Skull base surgery is a procedure done to access and remove tumors or other lesions at the bottom of the skull, upon which the brain rests. To avoid injuring the brain, skull base lesions are reached from the side or underneath the skull. Skull base surgery is often used to treat tumors, but it is also used for arteriovenous malformations (AVMs), a condition in which blood vessels become tangled, and congenital anomalies, or conditions present from birth.
Depending on the region of the skull base in which the lesion is located, the types of surgery that can be performed include:
- Anterior skull base surgery, which treats lesions in the area above the eyes and behind the nose. Tumors of the anterior skull base include paranasal sinus tumors, pituitary tumors, and meningiomas, which develop in the tissue between the skull and the brain.
- Middle skull base surgery, which treats lesions in the region behind the eyes around the pituitary gland. Tumors of the middle skull base include meningiomas, pituitary tumors, and cholesteatomas, which are skin growths that occur in the ear.
- Posterior skull base surgery, which treats lesions around the brainstem and cerebellum. This is the region near where the brain meets the spinal cord. Tumors of the posterior skull base include meningiomas and acoustic neuromas, which develop on a nerve connecting the ear to the brain.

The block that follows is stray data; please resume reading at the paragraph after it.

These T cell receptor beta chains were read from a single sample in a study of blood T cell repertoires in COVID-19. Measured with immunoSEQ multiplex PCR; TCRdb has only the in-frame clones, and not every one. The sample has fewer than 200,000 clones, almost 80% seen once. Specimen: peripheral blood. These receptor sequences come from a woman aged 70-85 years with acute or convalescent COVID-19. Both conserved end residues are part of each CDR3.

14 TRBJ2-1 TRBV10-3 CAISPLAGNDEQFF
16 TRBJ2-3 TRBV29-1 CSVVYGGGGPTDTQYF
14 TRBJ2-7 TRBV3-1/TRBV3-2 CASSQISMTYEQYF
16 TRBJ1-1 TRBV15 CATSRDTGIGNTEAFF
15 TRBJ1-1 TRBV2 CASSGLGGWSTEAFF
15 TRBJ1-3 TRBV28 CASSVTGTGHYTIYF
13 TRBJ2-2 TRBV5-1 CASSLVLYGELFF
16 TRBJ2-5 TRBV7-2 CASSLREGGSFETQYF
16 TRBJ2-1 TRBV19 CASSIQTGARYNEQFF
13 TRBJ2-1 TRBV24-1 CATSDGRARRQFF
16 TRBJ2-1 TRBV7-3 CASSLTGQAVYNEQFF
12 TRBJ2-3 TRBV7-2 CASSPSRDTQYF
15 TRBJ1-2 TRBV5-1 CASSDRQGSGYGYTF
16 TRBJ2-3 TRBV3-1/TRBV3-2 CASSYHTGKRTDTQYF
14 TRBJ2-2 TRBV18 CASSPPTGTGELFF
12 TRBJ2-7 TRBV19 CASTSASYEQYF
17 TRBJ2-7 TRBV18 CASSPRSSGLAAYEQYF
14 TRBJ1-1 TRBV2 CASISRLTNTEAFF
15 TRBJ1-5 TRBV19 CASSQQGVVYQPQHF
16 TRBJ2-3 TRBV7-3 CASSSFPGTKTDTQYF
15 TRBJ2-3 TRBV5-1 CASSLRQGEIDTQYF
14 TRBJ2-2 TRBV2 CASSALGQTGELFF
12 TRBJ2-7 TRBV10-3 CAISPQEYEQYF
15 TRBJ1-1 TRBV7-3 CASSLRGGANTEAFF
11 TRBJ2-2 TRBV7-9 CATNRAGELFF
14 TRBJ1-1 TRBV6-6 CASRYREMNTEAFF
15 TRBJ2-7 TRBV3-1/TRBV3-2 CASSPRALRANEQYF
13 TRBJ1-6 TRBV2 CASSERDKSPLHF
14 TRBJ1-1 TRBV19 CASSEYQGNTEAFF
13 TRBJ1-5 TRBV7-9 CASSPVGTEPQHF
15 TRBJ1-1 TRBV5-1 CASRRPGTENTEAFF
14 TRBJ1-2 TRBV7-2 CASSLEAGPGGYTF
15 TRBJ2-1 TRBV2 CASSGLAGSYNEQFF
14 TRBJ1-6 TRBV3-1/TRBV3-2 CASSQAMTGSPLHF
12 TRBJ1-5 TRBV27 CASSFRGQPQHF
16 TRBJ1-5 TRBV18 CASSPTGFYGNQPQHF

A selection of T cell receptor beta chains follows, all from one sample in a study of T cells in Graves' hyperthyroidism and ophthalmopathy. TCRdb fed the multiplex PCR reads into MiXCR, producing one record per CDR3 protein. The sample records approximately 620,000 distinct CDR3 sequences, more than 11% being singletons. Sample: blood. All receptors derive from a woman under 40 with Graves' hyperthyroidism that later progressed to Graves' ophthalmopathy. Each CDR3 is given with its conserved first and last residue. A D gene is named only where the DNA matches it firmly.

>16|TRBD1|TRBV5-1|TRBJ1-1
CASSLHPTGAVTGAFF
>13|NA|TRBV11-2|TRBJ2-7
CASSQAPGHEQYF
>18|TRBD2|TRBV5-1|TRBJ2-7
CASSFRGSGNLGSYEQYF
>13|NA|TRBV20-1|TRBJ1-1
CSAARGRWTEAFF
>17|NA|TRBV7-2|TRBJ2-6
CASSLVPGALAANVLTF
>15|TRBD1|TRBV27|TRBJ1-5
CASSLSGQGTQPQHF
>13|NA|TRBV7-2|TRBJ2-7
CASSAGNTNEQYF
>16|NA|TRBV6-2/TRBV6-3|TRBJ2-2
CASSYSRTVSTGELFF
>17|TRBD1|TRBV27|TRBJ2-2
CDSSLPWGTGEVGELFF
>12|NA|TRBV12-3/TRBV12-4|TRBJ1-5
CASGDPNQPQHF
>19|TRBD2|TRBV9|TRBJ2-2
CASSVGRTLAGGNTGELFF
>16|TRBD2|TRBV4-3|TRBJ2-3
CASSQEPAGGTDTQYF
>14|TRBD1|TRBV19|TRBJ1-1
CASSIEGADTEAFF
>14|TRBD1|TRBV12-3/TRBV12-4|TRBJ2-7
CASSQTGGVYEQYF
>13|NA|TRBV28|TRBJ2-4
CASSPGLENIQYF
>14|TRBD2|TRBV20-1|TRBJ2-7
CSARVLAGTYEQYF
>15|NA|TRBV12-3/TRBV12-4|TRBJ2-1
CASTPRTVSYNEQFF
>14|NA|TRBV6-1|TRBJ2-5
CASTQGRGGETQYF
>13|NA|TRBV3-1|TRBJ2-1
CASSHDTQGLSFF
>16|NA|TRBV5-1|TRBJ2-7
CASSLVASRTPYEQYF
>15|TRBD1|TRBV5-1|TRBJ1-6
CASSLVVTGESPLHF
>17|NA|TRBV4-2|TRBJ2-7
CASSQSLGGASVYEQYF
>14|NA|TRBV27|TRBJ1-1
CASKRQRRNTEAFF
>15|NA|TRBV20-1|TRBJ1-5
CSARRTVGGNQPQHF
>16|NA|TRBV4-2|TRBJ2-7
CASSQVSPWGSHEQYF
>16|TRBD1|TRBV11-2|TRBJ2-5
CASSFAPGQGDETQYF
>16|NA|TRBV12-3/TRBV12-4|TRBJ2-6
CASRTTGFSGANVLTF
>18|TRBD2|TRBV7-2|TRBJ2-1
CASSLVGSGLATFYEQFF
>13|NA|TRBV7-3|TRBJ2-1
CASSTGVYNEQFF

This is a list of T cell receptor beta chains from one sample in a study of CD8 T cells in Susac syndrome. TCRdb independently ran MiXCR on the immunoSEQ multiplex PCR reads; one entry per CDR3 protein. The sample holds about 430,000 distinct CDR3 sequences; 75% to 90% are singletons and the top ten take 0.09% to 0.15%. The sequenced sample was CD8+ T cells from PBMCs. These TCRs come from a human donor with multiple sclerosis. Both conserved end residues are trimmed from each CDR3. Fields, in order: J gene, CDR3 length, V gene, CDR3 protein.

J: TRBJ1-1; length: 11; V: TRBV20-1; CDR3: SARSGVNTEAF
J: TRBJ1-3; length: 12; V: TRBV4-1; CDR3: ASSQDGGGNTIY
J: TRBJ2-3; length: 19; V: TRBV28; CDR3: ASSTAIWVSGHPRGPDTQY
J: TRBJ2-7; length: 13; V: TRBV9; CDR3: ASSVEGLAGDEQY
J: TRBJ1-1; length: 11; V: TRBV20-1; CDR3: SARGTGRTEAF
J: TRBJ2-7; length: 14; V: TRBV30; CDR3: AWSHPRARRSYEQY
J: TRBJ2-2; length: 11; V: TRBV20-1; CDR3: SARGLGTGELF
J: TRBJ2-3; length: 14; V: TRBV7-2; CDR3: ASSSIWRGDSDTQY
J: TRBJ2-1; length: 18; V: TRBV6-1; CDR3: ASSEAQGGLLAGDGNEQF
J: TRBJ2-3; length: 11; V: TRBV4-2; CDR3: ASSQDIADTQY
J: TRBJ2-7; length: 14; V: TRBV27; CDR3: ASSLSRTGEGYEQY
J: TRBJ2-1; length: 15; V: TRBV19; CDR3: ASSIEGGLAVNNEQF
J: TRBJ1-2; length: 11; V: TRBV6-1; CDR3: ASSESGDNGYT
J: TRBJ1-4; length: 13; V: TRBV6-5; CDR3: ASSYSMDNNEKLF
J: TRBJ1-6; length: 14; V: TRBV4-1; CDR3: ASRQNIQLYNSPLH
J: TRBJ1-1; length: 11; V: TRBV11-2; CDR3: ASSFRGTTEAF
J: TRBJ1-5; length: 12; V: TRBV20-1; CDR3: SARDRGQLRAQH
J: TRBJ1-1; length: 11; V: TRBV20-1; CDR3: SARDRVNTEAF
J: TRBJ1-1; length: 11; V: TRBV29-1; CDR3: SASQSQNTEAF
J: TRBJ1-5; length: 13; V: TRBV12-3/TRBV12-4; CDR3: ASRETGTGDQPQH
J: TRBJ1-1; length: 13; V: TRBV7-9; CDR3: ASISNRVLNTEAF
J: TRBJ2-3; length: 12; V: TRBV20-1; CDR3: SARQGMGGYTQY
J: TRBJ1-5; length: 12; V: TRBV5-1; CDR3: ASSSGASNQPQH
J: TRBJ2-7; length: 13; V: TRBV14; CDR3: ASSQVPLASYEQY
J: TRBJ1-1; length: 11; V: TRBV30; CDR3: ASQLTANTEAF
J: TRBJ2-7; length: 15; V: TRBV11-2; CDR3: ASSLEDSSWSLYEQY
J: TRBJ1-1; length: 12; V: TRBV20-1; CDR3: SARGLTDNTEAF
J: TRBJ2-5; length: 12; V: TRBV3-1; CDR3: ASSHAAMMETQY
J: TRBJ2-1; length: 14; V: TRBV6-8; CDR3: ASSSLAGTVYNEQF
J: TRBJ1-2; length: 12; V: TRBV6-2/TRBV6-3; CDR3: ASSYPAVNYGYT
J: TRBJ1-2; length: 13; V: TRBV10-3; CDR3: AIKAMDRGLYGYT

Surgery can be performed with a minimally invasive or open approach. Open skull base surgery requires a craniotomy, which is a surgical drilling of the skull done to expose and access the lesions. The hole or holes in the skull are replaced following surgery. Minimally invasive approaches include endoscopic skull base surgery, which uses a thin tube (endoscope) inserted through the nose, mouth, or an opening made above the eyebrow. Open surgery is usually reserved for larger lesions that cannot be removed endoscopically.
Following your operation, you may require monitoring or testing. Depending on the type of procedure, you will need to stay in the hospital for 1-2 days or up to a week, and it can take anywhere from a few days or weeks (for minimally invasive approaches) to months (for open approaches) before you can return to your normal activity level.